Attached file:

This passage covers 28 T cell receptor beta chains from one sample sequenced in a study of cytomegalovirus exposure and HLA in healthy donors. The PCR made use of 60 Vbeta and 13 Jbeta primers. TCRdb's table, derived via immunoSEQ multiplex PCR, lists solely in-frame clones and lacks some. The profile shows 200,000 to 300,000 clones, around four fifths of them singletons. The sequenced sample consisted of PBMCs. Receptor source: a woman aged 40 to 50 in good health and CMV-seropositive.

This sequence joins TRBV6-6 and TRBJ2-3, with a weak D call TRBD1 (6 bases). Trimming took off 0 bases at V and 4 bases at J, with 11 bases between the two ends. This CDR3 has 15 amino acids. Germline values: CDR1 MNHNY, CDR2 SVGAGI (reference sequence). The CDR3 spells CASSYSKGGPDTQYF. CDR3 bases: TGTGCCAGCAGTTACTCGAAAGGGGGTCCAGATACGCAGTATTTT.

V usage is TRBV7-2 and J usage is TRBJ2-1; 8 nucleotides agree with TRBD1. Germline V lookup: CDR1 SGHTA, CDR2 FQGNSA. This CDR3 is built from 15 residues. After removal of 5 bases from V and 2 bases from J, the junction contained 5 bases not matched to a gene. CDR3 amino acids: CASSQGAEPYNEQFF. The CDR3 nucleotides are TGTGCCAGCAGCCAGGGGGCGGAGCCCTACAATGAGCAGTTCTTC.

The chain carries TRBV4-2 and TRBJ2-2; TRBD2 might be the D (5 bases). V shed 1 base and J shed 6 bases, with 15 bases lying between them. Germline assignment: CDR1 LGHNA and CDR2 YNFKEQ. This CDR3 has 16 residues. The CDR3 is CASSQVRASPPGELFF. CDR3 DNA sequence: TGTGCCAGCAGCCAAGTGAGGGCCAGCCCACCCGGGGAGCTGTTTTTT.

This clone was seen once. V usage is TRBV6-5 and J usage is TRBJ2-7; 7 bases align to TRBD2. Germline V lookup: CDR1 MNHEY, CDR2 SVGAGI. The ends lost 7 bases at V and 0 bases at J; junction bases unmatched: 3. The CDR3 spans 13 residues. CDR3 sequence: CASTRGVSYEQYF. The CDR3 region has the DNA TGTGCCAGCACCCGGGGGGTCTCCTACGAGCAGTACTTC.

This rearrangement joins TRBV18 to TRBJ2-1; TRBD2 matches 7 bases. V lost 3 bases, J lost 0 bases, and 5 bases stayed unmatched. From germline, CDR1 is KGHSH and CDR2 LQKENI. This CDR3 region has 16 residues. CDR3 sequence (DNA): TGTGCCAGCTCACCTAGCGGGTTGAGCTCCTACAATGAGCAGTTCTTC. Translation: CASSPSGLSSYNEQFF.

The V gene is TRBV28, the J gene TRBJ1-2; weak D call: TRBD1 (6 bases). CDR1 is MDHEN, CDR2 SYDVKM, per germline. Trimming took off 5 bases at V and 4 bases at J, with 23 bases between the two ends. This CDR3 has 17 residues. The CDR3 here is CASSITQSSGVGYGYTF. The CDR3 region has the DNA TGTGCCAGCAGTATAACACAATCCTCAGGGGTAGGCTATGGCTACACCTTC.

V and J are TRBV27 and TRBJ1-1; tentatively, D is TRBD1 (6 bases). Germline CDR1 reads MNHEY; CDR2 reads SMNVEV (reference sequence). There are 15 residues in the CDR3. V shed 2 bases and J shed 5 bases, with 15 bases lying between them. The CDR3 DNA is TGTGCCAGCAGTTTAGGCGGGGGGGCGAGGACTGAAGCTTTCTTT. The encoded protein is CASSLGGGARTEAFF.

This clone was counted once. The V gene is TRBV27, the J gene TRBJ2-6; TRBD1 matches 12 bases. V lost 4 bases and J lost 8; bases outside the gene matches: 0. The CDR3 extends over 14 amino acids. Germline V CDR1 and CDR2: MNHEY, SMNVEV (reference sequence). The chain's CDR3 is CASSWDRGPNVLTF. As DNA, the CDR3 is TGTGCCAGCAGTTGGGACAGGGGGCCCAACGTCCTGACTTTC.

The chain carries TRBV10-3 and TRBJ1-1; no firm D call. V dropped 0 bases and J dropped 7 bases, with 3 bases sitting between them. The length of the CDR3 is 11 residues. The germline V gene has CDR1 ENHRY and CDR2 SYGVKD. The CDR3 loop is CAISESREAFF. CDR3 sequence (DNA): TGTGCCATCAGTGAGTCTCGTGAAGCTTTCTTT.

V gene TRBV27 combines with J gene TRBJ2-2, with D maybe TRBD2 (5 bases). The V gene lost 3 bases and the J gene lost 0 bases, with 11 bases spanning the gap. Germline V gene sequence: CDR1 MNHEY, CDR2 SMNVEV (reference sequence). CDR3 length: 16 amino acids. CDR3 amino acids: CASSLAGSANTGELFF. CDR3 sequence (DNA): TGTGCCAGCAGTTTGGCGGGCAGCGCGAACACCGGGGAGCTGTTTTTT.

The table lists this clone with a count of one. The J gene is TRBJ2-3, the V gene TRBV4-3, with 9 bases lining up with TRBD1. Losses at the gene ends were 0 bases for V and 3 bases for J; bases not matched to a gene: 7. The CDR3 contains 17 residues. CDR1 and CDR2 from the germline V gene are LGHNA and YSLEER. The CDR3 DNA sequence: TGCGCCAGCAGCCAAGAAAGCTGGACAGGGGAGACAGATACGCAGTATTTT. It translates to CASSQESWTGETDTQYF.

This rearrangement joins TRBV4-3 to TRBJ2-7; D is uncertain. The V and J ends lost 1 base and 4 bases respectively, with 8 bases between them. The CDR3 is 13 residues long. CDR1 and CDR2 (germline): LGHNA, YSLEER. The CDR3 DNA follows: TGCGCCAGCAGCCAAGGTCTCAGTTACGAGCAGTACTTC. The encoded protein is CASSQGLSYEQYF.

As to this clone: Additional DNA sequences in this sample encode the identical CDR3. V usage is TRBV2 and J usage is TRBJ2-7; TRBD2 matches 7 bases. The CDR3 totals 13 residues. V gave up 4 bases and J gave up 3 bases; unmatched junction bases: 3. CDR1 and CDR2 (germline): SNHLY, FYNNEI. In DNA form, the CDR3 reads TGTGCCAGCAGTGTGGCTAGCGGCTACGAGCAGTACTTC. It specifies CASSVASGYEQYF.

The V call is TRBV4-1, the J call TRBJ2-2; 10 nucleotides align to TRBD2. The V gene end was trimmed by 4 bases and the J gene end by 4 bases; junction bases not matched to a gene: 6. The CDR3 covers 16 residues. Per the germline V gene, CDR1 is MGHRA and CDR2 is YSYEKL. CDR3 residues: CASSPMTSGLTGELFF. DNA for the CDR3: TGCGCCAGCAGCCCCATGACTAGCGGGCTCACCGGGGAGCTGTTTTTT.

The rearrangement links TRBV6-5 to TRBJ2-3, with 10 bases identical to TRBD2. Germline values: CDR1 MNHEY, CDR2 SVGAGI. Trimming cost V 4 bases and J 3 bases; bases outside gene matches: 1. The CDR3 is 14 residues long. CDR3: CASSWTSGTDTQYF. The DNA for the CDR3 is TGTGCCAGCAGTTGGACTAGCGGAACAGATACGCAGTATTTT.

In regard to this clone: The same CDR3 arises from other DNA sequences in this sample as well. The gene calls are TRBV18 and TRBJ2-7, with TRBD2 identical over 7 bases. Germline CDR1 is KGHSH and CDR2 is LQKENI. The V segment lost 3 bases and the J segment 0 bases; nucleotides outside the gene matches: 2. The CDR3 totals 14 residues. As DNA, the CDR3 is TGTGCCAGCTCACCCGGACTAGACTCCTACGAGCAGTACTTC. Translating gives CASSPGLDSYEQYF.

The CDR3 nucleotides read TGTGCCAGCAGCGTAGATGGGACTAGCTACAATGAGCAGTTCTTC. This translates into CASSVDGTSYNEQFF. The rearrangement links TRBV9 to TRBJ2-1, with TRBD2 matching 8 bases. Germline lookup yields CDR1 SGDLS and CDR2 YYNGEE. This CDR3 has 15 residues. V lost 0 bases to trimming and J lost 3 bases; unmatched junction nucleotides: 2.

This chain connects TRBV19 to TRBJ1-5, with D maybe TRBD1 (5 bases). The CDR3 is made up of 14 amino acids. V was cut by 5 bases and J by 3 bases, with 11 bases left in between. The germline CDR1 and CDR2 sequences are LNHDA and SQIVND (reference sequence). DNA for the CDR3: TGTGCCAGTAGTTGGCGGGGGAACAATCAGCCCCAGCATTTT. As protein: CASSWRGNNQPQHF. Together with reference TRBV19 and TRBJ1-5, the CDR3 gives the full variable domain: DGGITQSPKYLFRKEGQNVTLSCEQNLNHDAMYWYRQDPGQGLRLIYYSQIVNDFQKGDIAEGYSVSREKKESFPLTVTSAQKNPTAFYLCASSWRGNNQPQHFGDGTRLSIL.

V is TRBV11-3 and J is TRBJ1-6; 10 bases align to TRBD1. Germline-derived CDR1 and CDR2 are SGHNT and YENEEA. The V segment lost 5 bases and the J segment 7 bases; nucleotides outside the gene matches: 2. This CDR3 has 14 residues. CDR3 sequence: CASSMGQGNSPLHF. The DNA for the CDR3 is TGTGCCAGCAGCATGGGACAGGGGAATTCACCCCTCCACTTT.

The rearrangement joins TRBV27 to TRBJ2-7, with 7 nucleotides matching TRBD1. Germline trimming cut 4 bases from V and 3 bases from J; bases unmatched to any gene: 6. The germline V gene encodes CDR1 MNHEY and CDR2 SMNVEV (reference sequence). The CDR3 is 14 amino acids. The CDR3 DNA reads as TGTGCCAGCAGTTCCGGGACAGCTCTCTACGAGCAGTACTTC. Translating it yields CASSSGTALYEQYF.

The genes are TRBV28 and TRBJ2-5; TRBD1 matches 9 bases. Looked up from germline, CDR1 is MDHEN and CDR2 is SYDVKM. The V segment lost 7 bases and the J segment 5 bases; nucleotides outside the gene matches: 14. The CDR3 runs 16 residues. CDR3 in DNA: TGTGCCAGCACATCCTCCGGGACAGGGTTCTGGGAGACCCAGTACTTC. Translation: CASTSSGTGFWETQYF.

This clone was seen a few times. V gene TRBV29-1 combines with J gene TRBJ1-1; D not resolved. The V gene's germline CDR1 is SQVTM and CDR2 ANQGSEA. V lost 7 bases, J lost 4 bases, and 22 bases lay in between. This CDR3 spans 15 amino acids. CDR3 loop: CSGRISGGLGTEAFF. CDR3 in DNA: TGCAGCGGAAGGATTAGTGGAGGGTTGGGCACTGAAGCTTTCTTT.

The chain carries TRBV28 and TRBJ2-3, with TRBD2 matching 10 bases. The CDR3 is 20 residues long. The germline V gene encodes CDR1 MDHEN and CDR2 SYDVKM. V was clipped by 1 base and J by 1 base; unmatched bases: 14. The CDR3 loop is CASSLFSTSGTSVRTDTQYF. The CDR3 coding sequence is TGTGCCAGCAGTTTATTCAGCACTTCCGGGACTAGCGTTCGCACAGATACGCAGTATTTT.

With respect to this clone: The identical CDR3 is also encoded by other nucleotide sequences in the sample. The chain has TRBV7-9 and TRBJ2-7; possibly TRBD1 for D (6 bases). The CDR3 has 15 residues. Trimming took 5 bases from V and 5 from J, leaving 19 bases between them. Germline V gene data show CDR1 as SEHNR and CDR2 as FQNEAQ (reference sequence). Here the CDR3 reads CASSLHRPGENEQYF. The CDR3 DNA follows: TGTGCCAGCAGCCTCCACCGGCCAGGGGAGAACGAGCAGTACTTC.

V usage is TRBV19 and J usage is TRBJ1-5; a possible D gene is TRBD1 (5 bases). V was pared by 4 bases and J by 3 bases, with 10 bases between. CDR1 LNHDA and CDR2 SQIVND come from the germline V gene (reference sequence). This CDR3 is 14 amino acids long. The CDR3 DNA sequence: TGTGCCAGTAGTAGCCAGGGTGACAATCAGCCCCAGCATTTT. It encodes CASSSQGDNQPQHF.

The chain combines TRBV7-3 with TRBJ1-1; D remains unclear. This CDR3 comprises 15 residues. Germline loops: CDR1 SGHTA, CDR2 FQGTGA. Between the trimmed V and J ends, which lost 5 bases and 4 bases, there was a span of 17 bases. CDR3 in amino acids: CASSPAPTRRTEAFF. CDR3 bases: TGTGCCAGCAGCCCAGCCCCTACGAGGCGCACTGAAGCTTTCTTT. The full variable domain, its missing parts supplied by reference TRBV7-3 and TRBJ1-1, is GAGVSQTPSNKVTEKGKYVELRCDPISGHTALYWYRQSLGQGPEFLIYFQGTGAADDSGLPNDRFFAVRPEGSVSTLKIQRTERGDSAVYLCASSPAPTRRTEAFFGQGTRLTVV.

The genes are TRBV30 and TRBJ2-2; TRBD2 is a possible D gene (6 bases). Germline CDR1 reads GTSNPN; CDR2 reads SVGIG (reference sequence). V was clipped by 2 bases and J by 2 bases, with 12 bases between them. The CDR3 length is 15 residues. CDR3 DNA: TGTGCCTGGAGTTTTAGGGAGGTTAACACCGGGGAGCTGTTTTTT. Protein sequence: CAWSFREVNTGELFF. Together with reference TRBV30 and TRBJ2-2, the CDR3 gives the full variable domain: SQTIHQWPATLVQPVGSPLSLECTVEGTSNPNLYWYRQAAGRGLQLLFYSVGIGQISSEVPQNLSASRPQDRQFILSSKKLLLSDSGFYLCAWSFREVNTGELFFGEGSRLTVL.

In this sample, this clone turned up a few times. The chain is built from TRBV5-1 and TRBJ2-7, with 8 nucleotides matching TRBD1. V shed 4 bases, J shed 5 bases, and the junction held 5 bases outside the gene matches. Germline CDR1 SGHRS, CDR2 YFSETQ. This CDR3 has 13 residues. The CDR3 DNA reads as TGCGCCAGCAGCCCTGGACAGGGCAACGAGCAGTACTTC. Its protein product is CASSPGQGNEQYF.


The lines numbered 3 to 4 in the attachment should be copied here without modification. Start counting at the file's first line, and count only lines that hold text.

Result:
V usage is TRBV7-2 and J usage is TRBJ2-1; 8 nucleotides agree with TRBD1. Germline V lookup: CDR1 SGHTA, CDR2 FQGNSA. This CDR3 is built from 15 residues. After removal of 5 bases from V and 2 bases from J, the junction contained 5 bases not matched to a gene. CDR3 amino acids: CASSQGAEPYNEQFF. The CDR3 nucleotides are TGTGCCAGCAGCCAGGGGGCGGAGCCCTACAATGAGCAGTTCTTC.

The chain carries TRBV4-2 and TRBJ2-2; TRBD2 might be the D (5 bases). V shed 1 base and J shed 6 bases, with 15 bases lying between them. Germline assignment: CDR1 LGHNA and CDR2 YNFKEQ. This CDR3 has 16 residues. The CDR3 is CASSQVRASPPGELFF. CDR3 DNA sequence: TGTGCCAGCAGCCAAGTGAGGGCCAGCCCACCCGGGGAGCTGTTTTTT.